Map of life expectancy at birth from Global Education Project.

Wednesday, September 28, 2016

Brave New World?

There has been a lot of yammering but very little explanation or understanding of the baby recently born to a Jordanian couple which is purported to have "three parents." The technique which made this possible is illegal in the United States and apparently for some reason offensive to many people.

The baby does not have three parents, he has two. What he also does not have is Leigh's disease, which is the whole reason the procedure was done. But in order to really understand what happened, you need to understand something about the history of life on earth, which was not created in seven days 10,000 years ago.

Some time around 2 billion years ago (no way to be at all exact) one cell absorbed a smaller one, which survived and reproduced inside it and so the smaller cell's descendants continued to inhabit the larger cells descendants after the larger cell divided. The two cell types then evolved together as a symbiotic community. The smaller cell gradually lost most of its genetic material (some of it may have migrated to the nucleus of the larger cell) and was reduced to specialty functions, most notably as the manufacturer of Adenosine Triphosphate, the cell's energy source. The DNA that remains in the mitochondrion is only what is needed for mitochondrial functioning. It has not influence on the development or characteristics of the organism beyond any effect of defective mitochondrial functioning, an example of which is Leigh's disease.

The nuclear DNA is the DNA that combines chromosomes from the mother and father, and determines everything else about our genetic inheritance. The mitochondria are inherited exclusively from the mother through the cytoplasm of the ovum. You could vacuum out all the healthy mitochondria from a fertilized ovum (gamete) and replace them with equally healthy mitochondria from a different, completely unrelated person and the resulting human would be completely unaffected.

In this case, the mother had some healthy mitochondria and others that had a fatal mutation. She had enough healthy ones that she was not ill, at least not seriously; but there's no telling what the proportion of functional and non-functional mitochondria will be in any of her ova. Unfortunately, she'd had the bad luck to have two babies who were severely affected and who died young. What the doctors did in this case was simply to transplant the nucleus from one of her ova into another woman's ovum from which the nucleus had been removed, and fertilize it with her husband's sperm. Result: baby with two parents and no mitochondrial disease.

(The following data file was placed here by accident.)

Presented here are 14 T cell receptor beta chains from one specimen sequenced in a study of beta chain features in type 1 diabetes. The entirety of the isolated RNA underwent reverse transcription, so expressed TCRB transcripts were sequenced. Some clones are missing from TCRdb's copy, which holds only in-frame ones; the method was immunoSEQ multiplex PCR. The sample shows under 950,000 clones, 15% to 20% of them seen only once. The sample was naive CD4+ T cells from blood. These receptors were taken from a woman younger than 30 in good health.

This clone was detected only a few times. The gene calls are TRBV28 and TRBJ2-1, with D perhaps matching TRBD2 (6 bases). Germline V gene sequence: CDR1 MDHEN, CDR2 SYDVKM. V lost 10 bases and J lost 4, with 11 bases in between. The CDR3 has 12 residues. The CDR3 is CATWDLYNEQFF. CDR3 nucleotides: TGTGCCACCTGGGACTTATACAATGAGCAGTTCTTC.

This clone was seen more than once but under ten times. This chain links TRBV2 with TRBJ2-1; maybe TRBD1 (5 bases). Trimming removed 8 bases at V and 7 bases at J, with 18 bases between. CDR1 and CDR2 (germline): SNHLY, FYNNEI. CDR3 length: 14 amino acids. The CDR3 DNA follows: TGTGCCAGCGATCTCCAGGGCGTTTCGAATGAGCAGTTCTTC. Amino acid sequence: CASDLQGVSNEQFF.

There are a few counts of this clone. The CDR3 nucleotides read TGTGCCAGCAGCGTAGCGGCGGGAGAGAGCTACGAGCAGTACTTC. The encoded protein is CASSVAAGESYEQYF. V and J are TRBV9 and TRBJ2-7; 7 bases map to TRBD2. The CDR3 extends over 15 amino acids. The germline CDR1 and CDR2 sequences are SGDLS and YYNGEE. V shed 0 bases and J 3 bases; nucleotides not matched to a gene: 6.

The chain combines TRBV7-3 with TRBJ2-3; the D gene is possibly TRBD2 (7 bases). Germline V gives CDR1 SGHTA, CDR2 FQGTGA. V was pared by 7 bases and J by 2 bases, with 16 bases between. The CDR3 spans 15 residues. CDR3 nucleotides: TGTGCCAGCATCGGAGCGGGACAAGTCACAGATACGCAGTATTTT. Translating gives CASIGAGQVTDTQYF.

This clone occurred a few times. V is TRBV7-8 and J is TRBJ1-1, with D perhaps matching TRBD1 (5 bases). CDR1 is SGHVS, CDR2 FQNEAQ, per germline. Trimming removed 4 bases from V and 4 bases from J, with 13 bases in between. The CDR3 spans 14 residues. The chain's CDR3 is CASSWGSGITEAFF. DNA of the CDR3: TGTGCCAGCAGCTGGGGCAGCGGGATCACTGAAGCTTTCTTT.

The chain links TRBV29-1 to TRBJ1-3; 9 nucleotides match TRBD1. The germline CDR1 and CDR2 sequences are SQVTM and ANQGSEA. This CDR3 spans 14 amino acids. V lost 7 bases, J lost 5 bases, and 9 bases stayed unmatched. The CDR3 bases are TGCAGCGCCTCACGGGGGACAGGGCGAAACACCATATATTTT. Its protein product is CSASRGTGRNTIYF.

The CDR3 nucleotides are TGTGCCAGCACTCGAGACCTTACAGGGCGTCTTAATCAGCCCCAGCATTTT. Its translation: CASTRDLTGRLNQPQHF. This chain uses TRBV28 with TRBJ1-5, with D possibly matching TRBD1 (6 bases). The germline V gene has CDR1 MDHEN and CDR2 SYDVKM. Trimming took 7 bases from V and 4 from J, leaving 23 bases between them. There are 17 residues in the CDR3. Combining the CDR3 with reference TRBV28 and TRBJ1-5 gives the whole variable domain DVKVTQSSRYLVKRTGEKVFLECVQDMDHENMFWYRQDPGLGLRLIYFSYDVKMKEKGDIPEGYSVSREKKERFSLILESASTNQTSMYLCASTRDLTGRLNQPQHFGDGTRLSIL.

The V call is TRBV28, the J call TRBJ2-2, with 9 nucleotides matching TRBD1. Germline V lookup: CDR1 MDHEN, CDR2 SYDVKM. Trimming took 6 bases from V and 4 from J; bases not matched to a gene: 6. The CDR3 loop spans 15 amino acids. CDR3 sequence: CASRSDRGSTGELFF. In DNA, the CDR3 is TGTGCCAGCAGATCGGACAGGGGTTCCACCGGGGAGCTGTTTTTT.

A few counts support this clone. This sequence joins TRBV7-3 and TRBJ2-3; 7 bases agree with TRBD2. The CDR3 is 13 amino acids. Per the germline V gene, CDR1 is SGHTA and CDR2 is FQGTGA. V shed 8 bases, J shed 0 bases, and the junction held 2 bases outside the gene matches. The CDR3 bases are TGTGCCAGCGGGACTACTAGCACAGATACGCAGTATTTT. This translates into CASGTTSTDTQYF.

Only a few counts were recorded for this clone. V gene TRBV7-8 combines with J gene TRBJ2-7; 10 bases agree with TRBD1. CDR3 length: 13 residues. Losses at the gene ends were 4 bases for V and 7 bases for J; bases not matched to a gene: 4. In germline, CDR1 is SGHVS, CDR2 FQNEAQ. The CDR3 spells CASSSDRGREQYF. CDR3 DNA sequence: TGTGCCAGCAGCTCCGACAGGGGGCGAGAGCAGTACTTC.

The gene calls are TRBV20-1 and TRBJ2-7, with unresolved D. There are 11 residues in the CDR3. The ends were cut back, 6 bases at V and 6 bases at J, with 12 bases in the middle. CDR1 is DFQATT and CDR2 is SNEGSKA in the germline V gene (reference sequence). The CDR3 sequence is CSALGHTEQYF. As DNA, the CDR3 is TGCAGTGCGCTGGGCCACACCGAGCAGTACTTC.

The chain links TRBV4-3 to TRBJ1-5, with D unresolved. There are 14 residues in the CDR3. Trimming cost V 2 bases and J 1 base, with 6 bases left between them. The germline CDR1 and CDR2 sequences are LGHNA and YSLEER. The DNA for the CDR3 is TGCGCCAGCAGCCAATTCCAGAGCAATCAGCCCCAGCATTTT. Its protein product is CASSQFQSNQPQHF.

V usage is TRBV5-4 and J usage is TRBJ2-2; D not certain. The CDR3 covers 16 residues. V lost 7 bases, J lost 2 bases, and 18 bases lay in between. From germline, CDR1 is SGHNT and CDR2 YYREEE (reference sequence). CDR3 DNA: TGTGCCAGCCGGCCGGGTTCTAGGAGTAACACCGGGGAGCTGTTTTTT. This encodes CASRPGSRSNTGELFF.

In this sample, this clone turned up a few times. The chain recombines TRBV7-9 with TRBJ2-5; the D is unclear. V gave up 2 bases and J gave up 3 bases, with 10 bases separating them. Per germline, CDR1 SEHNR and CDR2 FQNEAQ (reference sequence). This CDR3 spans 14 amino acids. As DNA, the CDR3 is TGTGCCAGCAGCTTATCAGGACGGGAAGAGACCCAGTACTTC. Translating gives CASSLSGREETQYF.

It had to be done in Mexico because it's illegal in the U.S. I await an explanation of why this is unethical.

Monday, September 26, 2016

Social Psychology vs. Parapsychology

Hard to say nowadays which is less credible as science. Here's a lengthy post by Andrew Gelman about the so-called "replication crisis," which is a fancy way of saying that the entire field of social psychology is looking like mostly bunkum.

The defensiveness of its practitioners is to be expected, but let's check our own walls for glass before throwing stones. The main problems in the field of social psychology are not ones to which other social sciences or for that matter biomedical research are immune. It's a bit hard to explain if you haven't taken much in the way of statistics or research methods generally, but the keystone issue is the worship and misunderstanding of the concept of "statistical significance."

If I compare two samples from a given population, with an equal (or at least known) probability of being selected at random, and some with characteristic A are more likely to have characteristic X than are those without A, I want to know how likely this is to just be a coincidence. If the observed difference is expected to occur less than 5% of the time when there isn't really a difference in the total population, we say the "p value" is less than .05 and we declare the observation "statistically significant" which is presumed to be more or less synonymous with "true." If the probability is 6% we declare the observation "not statistically significant" which is presumed to be synonymous with "false."

This is so wrong for so many reasons it makes one feel foolish to point them out. One is that the p value depends on sample size as much as it does on the magnitude of the effect. If my sample is too small, I will be likely to get an insignificant p value even if a meaningfully large effect exists. If the sample is large, I will likely get a "significant" p value for an meaninglessly small effect. A bigger problem is that if I make multiple comparisons I will likely find a "significant" value in there just by chance, because you have to multiply the values by the number of comparisons. Cherry picking the ones that are "significant" is basically fraudulent, although it seems most people who do it don't know that.

Other problems are that in social psychology, dependent variables are typically quite subjectively measured and it may be difficult to detect observer bias; independent variables may be associated with other, unmeasured variables that are actually responsible for any effect; there are all sorts of rationales for excluding cases selectively after the fact; and samples are rarely representative of any broader group than (quite typically) undergraduates at a selective university from which they are drawn -- who, by the way, are quite likely to divine the research question and consciously or unconsciously alter their behavior in response.